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Cost of living and inflation the big story of 2022, according to North Island-Powell River MP Rachel Blaney

Confidence and Supply agreement helped NDP move legislation through, will continue in 2023
North Island-Powell River MP Rachel Blaney (left) in Gallipoli, Turkey in September, 2022. Photo courtesy Facebook/Rachel Blaney

Though there has been some meaningful progress on reducing the cost of living for Canadians, North Island-Powell River MP Rachel Blaney says there is still more work to be done.

Whether that was the restoration of pension benefits for seniors after the Guaranteed Income Supplement claw back was reversed, the doubling of the GST rebates, or a $500 renter rebate for low-income Canadians or the new national dental care program, the one-time tax payment from corporations that profited during the pandemic, Blaney and her party have been using their confidence and supply agreement, which occurred in March, to get legislation through that she says would have not even been on the table without it.

“It’s very clear to me that it is not an NDP government,” she said. “I think we would do things a lot differently. But in terms of where we are and our position as a 25 member caucus. I think we’re we’re pushing the government pretty hard to do things that they wouldn’t have done.”

“These are some of the things that we’ve been able, successfully, to push the government to do and they certainly just would not have done it if we weren’t there,” she said. “We won’t get everything we want because we are not in government, but you know as an opposition person you can decide to complain and yell at the government.

“What we’ve decided to do more fulsomely is to push them to do things that we think will make the life of Canadians better and we’re being successful,” she said.

Despite a busy year in 2022, the cost of living and inflation were the main drivers for Blaney. Part of the reason is that rising costs relate back to so many other topics — health care, housing, industry, veterans affairs, seniors (Blaney is the NDP critic for Veterans Affairs and Seniors) — and focusing on reducing those costs for Canadians in the coming year.

“I’ve done some travelling this year to other countries and and a lot of them are really struggling with inflation as well. So we’re not alone, but it doesn’t mean that it is any less concerning,” she said. “What we’re going to keep doing is listening to people and trying to get resources where it’s going to make the most sense.”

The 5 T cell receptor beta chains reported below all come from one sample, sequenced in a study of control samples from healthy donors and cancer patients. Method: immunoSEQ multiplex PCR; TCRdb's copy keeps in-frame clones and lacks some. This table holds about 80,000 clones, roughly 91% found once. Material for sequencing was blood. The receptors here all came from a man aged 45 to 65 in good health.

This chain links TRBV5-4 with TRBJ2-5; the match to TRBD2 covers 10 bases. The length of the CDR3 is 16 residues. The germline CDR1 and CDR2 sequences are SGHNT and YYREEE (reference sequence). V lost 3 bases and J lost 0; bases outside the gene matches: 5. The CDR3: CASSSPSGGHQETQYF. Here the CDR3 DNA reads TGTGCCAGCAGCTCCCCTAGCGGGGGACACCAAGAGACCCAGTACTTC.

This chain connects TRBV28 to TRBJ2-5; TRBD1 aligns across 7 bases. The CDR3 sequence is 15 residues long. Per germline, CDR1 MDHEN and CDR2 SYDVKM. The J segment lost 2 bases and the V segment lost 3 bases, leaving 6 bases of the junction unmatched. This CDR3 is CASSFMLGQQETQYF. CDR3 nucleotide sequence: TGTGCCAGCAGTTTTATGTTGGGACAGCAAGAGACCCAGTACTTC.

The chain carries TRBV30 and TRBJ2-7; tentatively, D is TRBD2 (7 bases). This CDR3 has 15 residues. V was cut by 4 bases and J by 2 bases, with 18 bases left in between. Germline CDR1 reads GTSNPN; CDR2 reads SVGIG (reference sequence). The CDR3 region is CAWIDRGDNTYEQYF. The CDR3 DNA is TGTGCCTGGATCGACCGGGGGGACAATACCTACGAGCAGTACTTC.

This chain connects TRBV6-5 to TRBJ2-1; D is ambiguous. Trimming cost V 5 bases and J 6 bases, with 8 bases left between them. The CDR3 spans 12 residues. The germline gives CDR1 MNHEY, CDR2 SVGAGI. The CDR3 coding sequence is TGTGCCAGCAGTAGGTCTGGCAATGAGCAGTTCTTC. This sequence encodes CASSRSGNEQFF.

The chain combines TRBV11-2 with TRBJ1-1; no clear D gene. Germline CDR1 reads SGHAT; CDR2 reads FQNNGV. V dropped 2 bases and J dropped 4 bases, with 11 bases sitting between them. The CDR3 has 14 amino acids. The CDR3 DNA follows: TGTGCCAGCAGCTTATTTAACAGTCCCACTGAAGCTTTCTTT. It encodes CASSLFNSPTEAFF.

Housing is one of those areas, she said. One of her goals is to push for more governmental involvement in housing.

“Since 1992, the federal government has stepped out of housing and we can see the result right now,” she said. “There’s just not enough housing. There’s definitely not enough affordable housing people cannot lose their housing because if they do there is no where else for them to go … the B.C. government has stepped up but they don’t have a meaningful federal partner.”

Though the cost of living is a general topic that affects most Canadians, Blaney has her eye on issues that are felt a lot closer to home as well. In particular health care, and holding the government to account for funding health care.

“Right now Alert Bay for the next two weeks will not have an emergency room available. Some months and in Port Hardy they have seen hardly a night go by without being shut down and the communities in that region are very concerned about their safety and their health care,” she said. “We need to see support there for staff and of course make sure that we have good recruitment plans so that we have enough people to staff those resources because we don’t want people to fall too far behind.”

Aquaculture is also not far from Blaney’s mind, and she voiced her frustration with the lack of direction from the Ministry of Fisheries and Oceans.

“I think that this farming needs to be out of the waters; be land-based,” she said. “We’ve been asking the minister to be clear about what the plan is how that will move forward and how she will be working with our communities and the workers to make sure that there’s some support moving forward.”

The next year will also see Blaney working on green transitions for other industries, including pushing the government to stop subsidies for domestic oil and gas companies.

Looking back over the last year, one of Blaney’s highlights was her experience in Vimy Ridge where she was able to lay a wreath commemorating the soliders who died there in the first world war.

“That was a very humbling moment for me to be able to recognize all of those tremendous soldiers that represented Canada so well,” she said, adding that it was important to “see in other countries how much they honor and respect that sacrifice.”

Blaney is looking forward to spending time with family over the holidays and playing board games before returning to Ottawa in the new year.

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